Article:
Baltimore worldly pleasures:  Metal, munchies, friends, etc. A solid trip, for sure.

Who likes death metal? This guy.

Saturday, June 4, 2011

No sleep 'til Brooklyn: Stiff Little Fingers give Club Europa a jolt

SLF's Jake Burns swings through "Barbed-Wire Love." (Andy photos)

By Andy

This time, it was Brooklyn -- and seeing Stiff Little Fingers live was a fitting way to cap off our nine-day East Coast tour.

With New York native Marty in tow last Thursday, we journeyed from his Manhattan high-rise pad to tiny Club Europa via the lovely taxi-cab system where twists, turns, honks, yells and screeching brakes abound.

After local punk-power-poppers Heap warmed up the crowd, it was time for another round of SLF's heart-pounding and teeth-grinding tunes that I first witnessed live in 1981. (In total, Carrie and I have seen the band about 20 times over the years.)

SLF opened with the fiery "Roots, Radicals, Rockers and Reggae," and although the crowd was a bit subdued at first, the mayhem kicked in a few numbers later with bobbing heads, bashing bodies and screaming vocals lasting the rest of the 75-minute set.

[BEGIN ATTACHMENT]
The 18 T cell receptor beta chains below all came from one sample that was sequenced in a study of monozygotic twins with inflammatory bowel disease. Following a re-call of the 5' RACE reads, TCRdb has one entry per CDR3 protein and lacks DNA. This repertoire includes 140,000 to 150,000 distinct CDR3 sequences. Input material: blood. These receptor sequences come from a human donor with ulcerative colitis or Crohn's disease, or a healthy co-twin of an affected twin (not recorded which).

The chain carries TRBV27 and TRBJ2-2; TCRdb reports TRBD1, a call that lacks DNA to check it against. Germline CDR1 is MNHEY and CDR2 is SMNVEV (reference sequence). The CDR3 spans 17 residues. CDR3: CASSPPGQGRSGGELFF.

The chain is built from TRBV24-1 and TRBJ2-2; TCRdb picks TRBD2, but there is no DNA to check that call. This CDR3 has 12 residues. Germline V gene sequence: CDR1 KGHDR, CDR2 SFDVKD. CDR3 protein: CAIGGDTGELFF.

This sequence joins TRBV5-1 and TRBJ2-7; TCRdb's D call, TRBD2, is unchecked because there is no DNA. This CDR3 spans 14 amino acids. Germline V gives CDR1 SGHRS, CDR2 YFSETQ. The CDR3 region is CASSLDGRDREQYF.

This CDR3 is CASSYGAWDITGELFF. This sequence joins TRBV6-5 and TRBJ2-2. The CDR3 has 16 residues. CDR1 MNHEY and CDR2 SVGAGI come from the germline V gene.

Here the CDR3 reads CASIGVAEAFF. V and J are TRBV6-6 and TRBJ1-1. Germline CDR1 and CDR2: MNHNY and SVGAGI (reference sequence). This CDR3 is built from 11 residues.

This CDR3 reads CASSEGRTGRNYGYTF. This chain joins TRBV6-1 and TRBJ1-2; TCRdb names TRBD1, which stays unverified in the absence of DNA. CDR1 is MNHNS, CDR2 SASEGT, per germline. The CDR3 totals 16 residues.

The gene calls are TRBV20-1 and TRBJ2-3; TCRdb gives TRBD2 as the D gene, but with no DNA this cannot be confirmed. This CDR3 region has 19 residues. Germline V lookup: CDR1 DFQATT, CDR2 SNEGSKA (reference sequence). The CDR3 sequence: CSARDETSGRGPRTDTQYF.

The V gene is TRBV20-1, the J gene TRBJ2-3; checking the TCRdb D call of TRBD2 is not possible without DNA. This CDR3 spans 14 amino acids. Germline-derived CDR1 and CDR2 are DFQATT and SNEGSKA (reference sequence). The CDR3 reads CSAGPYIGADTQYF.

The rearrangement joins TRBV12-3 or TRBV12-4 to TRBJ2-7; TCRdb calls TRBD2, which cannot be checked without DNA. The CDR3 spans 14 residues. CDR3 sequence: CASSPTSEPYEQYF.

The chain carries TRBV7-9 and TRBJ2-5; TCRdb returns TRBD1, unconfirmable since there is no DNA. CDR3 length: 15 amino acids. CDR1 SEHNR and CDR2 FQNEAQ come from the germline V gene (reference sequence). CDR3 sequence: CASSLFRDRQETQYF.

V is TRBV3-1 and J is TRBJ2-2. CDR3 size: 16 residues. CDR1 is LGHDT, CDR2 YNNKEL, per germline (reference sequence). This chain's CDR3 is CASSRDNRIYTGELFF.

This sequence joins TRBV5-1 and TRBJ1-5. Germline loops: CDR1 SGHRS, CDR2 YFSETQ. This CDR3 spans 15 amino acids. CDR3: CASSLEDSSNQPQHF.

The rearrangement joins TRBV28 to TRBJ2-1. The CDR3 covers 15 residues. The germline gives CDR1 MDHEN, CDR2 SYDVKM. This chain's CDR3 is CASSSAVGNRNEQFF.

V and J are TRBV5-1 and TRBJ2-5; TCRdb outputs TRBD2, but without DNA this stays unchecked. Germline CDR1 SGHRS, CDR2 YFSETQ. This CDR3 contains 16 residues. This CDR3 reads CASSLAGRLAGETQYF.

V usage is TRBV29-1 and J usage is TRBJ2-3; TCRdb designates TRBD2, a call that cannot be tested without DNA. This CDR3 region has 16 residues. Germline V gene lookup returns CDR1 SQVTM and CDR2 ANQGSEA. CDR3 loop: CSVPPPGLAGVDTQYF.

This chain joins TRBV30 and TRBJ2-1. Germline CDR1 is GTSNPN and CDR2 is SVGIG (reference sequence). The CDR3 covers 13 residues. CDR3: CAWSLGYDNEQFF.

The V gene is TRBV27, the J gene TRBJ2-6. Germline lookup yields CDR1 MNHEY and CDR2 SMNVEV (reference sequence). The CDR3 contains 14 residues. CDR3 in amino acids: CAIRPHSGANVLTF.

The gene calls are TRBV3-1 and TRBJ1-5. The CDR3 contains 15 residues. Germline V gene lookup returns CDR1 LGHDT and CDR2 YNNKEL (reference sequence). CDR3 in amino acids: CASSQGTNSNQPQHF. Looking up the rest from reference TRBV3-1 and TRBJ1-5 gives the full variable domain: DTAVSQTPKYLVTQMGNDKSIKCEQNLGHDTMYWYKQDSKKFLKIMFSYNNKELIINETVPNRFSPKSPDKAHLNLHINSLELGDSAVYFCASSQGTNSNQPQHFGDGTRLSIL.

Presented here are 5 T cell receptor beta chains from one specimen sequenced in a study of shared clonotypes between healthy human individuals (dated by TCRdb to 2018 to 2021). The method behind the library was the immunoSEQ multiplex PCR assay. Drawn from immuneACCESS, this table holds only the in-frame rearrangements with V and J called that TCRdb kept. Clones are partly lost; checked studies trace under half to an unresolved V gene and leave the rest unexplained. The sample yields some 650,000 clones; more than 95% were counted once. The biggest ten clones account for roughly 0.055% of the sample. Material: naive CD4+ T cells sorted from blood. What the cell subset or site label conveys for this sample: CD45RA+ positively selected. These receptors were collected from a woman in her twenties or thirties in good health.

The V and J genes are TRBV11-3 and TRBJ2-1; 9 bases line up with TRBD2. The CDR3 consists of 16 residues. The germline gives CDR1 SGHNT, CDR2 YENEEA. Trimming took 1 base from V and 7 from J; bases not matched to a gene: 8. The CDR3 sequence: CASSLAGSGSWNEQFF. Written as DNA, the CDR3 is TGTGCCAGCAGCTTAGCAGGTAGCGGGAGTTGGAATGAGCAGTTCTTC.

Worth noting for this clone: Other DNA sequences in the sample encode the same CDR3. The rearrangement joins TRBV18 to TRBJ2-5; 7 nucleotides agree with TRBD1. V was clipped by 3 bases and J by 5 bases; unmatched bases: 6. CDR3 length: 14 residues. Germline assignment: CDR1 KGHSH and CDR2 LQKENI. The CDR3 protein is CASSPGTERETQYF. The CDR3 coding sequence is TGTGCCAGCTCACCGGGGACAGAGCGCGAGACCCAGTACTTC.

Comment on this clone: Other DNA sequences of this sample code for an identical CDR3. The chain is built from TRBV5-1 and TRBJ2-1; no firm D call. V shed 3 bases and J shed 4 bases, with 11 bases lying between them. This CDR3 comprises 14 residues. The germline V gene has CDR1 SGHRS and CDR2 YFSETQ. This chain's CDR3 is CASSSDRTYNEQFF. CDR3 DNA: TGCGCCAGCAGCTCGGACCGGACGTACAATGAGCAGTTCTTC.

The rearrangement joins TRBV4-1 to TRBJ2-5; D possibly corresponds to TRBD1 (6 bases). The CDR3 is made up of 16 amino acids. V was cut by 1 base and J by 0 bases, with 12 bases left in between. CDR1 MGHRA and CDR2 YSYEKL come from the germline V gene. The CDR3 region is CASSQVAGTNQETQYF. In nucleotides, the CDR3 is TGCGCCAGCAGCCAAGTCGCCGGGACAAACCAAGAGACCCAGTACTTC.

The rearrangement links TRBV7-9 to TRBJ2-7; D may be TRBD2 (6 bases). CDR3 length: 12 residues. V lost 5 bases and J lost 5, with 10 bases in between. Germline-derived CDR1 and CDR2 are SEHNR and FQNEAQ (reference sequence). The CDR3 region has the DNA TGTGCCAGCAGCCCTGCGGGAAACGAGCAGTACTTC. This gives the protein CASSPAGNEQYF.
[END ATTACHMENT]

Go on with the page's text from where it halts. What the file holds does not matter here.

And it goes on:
Ali McMordie on bass.

Steve Grantley: SLF's backbeat.
Aside from 2004's "Strummerville," the band ripped through tunes from 1977-1982, including the usual suspects like "Suspect Device," "Alternative Ulster," "Nobody's Heroes," "Tin Soldiers," "Just Fade Away," etc. (It would have been nice to hear some of the newer-era songs, but with rhythm guitarist Ian McCallum sadly missing because of an illness, replacement John Haggerty from Chicago's Naked Raygun and Pegboy probably only had time to practice the basics.)

Jake Burns is as vibrant as ever on guitar and vocals and still sings the lyrics with conviction some 30 years down the road. This is the first time we've seen Ali McMordie back in the fold on bass since the early '90s, and the man is a ball of energy, nearly jumping out of his skin at times. And, of course, Steve Grantley's solid drumming keeps the whole SLF thing rolling. As for Haggerty, he was living the dream playing alongside Burns and company (Raygun covered "Suspect Device") and he fit in nicely on stage right.

Since SLF didn't make it as far as Seattle on this tour, we were glad to represent our fair town back east. And we're ready for more when the "Roaring Boys" are up for it.

Burns revs up the crowd; McMordie and Haggerty, below.